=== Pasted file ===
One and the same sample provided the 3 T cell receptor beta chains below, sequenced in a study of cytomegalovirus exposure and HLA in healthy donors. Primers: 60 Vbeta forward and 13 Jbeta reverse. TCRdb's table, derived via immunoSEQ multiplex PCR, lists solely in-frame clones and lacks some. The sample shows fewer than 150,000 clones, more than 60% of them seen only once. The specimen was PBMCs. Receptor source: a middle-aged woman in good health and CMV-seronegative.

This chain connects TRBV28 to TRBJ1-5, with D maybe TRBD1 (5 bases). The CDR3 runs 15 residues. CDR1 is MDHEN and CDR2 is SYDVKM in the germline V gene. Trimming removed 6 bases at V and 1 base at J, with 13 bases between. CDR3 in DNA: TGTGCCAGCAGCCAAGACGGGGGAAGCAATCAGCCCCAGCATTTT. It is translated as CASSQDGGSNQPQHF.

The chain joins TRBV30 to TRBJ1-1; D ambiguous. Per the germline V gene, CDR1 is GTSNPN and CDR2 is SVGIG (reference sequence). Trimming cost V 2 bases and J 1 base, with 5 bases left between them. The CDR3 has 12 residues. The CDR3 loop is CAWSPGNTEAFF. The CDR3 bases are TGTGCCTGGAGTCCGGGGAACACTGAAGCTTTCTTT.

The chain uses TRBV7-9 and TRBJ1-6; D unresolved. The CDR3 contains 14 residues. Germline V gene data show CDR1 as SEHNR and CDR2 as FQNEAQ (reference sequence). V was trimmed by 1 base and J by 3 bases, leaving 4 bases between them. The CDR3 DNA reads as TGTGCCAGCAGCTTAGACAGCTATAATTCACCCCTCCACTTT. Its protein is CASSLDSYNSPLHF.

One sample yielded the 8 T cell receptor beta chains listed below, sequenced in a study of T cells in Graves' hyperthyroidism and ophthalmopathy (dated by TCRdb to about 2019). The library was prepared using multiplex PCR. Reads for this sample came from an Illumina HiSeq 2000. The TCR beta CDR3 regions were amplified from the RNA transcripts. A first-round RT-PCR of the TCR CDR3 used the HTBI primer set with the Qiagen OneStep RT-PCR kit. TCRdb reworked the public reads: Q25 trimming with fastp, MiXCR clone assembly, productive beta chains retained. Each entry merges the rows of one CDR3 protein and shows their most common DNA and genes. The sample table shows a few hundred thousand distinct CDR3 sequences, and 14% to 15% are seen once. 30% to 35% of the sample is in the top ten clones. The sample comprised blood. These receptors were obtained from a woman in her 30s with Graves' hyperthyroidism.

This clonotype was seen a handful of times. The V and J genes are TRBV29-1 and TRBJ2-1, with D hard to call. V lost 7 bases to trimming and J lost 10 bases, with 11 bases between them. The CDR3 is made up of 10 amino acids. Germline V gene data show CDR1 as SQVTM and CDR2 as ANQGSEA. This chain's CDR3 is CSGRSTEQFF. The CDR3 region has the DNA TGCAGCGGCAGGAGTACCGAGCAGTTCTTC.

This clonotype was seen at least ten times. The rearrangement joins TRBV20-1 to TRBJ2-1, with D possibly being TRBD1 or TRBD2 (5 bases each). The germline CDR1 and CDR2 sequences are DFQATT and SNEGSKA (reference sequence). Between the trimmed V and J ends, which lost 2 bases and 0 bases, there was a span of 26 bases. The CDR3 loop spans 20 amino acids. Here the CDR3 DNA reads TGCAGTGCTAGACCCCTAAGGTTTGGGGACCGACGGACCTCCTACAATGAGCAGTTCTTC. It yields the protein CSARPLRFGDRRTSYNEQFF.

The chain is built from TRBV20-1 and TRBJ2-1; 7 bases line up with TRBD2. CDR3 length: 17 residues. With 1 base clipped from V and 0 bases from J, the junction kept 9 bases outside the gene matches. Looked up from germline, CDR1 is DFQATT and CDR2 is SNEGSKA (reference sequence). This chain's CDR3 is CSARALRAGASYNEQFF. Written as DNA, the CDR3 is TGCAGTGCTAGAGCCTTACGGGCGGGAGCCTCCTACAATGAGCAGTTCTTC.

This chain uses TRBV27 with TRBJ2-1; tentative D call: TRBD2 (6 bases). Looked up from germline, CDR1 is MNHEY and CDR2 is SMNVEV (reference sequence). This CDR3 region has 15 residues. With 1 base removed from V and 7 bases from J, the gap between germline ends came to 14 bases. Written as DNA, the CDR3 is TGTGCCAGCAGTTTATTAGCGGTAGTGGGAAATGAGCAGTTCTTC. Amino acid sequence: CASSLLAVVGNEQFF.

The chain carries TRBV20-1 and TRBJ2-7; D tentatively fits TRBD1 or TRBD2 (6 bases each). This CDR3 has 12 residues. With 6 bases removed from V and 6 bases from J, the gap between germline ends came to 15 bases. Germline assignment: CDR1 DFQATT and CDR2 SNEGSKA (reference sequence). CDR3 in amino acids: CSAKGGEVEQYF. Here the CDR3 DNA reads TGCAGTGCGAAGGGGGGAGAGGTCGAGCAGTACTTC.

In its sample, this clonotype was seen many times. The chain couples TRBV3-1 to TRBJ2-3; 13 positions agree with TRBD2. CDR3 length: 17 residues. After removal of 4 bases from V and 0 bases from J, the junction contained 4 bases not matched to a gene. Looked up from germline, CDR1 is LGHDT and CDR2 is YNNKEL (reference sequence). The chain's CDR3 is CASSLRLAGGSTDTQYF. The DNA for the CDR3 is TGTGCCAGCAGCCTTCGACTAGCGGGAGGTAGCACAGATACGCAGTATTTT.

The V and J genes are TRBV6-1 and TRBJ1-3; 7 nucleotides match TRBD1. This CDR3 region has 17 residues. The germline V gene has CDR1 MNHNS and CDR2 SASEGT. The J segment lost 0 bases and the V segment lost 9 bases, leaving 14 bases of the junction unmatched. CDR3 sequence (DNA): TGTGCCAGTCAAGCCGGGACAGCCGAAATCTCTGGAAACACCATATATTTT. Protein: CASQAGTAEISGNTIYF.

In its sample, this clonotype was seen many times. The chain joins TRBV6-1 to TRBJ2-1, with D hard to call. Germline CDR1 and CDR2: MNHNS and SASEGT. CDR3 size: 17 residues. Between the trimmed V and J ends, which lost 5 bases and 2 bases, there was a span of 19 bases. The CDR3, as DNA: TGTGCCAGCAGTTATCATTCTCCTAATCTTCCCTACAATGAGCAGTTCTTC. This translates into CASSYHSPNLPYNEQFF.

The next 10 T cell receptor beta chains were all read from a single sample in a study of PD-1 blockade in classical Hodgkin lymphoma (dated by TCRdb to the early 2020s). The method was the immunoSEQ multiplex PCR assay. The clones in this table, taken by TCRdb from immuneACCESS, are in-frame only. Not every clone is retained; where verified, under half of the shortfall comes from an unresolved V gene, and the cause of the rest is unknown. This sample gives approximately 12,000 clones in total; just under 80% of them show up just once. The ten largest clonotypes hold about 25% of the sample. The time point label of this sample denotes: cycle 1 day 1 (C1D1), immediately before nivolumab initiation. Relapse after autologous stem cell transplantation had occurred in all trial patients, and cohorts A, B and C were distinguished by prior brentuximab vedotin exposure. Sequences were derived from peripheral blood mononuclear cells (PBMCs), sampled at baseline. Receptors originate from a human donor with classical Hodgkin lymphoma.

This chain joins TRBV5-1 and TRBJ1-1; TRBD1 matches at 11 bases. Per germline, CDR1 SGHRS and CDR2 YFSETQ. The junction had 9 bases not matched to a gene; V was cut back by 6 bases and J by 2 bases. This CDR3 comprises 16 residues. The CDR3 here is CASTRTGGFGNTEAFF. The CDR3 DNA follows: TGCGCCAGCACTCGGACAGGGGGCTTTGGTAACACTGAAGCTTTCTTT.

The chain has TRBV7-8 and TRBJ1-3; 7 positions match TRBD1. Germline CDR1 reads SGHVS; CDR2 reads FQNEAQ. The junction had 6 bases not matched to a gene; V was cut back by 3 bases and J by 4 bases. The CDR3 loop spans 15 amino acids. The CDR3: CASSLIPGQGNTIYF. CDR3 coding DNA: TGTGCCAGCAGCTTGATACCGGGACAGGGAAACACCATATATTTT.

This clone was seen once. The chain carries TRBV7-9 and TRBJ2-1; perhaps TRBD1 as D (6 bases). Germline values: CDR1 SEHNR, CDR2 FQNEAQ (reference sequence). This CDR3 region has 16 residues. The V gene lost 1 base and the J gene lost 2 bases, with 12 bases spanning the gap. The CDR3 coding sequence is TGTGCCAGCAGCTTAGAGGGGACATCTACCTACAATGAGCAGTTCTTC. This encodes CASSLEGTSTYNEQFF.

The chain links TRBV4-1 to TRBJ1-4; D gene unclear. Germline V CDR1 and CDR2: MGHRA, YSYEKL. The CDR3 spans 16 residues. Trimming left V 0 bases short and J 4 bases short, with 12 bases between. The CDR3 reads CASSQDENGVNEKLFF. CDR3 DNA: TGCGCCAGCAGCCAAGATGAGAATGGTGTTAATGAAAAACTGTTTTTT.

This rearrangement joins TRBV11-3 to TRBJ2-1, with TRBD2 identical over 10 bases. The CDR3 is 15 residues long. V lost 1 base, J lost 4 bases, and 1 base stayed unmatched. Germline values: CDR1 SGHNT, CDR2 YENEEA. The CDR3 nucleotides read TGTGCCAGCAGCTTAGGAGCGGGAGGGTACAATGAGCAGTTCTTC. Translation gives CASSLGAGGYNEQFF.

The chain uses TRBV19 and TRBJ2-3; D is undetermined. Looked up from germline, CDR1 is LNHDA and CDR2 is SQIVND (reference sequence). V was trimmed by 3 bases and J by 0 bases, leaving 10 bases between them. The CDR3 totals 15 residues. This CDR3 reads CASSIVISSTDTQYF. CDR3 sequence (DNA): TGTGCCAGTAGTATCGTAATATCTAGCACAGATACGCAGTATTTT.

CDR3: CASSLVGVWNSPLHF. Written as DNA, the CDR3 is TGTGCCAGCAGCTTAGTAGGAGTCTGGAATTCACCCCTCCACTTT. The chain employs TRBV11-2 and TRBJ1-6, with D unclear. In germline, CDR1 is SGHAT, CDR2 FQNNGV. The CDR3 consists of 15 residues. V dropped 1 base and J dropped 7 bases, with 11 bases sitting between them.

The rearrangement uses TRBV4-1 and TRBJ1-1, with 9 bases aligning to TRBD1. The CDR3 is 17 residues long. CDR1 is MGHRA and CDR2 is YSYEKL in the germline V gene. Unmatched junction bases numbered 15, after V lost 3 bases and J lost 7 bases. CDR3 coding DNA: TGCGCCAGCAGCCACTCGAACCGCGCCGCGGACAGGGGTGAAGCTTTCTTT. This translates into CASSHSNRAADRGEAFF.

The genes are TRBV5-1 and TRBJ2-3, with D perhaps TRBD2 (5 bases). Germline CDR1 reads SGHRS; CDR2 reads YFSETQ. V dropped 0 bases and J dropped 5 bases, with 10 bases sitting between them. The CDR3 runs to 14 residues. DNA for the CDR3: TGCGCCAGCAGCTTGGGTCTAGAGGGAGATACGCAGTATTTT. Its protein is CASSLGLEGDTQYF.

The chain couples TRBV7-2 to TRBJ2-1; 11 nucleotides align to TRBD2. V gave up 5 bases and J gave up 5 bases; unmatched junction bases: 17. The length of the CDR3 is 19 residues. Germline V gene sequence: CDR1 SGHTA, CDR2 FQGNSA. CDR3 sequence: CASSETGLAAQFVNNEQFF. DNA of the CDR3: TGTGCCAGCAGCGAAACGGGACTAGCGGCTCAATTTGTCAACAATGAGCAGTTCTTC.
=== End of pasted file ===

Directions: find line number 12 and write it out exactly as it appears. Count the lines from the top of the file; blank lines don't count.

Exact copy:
The V and J genes are TRBV6-1 and TRBJ1-3; 7 nucleotides match TRBD1. This CDR3 region has 17 residues. The germline V gene has CDR1 MNHNS and CDR2 SASEGT. The J segment lost 0 bases and the V segment lost 9 bases, leaving 14 bases of the junction unmatched. CDR3 sequence (DNA): TGTGCCAGTCAAGCCGGGACAGCCGAAATCTCTGGAAACACCATATATTTT. Protein: CASQAGTAEISGNTIYF.